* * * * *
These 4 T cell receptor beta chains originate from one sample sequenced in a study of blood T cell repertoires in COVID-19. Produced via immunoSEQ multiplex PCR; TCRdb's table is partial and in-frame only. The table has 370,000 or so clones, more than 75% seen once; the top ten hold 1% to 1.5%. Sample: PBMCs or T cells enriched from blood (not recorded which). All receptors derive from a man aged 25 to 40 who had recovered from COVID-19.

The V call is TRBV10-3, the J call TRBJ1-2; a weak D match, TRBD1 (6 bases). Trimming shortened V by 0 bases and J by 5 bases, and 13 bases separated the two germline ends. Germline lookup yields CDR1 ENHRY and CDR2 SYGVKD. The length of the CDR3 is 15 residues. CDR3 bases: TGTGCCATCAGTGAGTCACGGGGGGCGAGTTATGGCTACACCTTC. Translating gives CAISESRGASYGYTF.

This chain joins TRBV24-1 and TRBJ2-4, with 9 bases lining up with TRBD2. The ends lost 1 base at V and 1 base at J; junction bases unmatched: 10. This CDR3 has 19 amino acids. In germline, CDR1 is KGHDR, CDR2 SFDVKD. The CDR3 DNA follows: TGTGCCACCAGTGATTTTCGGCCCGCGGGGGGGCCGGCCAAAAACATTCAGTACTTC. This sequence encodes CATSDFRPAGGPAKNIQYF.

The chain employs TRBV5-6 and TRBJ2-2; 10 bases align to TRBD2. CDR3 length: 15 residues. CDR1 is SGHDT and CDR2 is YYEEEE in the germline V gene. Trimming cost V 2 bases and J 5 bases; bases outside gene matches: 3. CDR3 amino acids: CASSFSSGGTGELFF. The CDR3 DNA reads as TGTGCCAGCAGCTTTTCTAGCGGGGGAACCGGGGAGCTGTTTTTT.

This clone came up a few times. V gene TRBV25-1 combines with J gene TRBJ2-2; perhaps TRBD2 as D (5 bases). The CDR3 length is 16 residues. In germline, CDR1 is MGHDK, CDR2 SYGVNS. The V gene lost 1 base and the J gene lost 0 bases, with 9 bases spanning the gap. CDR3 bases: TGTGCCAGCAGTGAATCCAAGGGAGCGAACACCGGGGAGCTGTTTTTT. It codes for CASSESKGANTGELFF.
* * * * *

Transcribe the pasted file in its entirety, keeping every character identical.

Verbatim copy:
These 4 T cell receptor beta chains originate from one sample sequenced in a study of blood T cell repertoires in COVID-19. Produced via immunoSEQ multiplex PCR; TCRdb's table is partial and in-frame only. The table has 370,000 or so clones, more than 75% seen once; the top ten hold 1% to 1.5%. Sample: PBMCs or T cells enriched from blood (not recorded which). All receptors derive from a man aged 25 to 40 who had recovered from COVID-19.

The V call is TRBV10-3, the J call TRBJ1-2; a weak D match, TRBD1 (6 bases). Trimming shortened V by 0 bases and J by 5 bases, and 13 bases separated the two germline ends. Germline lookup yields CDR1 ENHRY and CDR2 SYGVKD. The length of the CDR3 is 15 residues. CDR3 bases: TGTGCCATCAGTGAGTCACGGGGGGCGAGTTATGGCTACACCTTC. Translating gives CAISESRGASYGYTF.

This chain joins TRBV24-1 and TRBJ2-4, with 9 bases lining up with TRBD2. The ends lost 1 base at V and 1 base at J; junction bases unmatched: 10. This CDR3 has 19 amino acids. In germline, CDR1 is KGHDR, CDR2 SFDVKD. The CDR3 DNA follows: TGTGCCACCAGTGATTTTCGGCCCGCGGGGGGGCCGGCCAAAAACATTCAGTACTTC. This sequence encodes CATSDFRPAGGPAKNIQYF.

The chain employs TRBV5-6 and TRBJ2-2; 10 bases align to TRBD2. CDR3 length: 15 residues. CDR1 is SGHDT and CDR2 is YYEEEE in the germline V gene. Trimming cost V 2 bases and J 5 bases; bases outside gene matches: 3. CDR3 amino acids: CASSFSSGGTGELFF. The CDR3 DNA reads as TGTGCCAGCAGCTTTTCTAGCGGGGGAACCGGGGAGCTGTTTTTT.

This clone came up a few times. V gene TRBV25-1 combines with J gene TRBJ2-2; perhaps TRBD2 as D (5 bases). The CDR3 length is 16 residues. In germline, CDR1 is MGHDK, CDR2 SYGVNS. The V gene lost 1 base and the J gene lost 0 bases, with 9 bases spanning the gap. CDR3 bases: TGTGCCAGCAGTGAATCCAAGGGAGCGAACACCGGGGAGCTGTTTTTT. It codes for CASSESKGANTGELFF.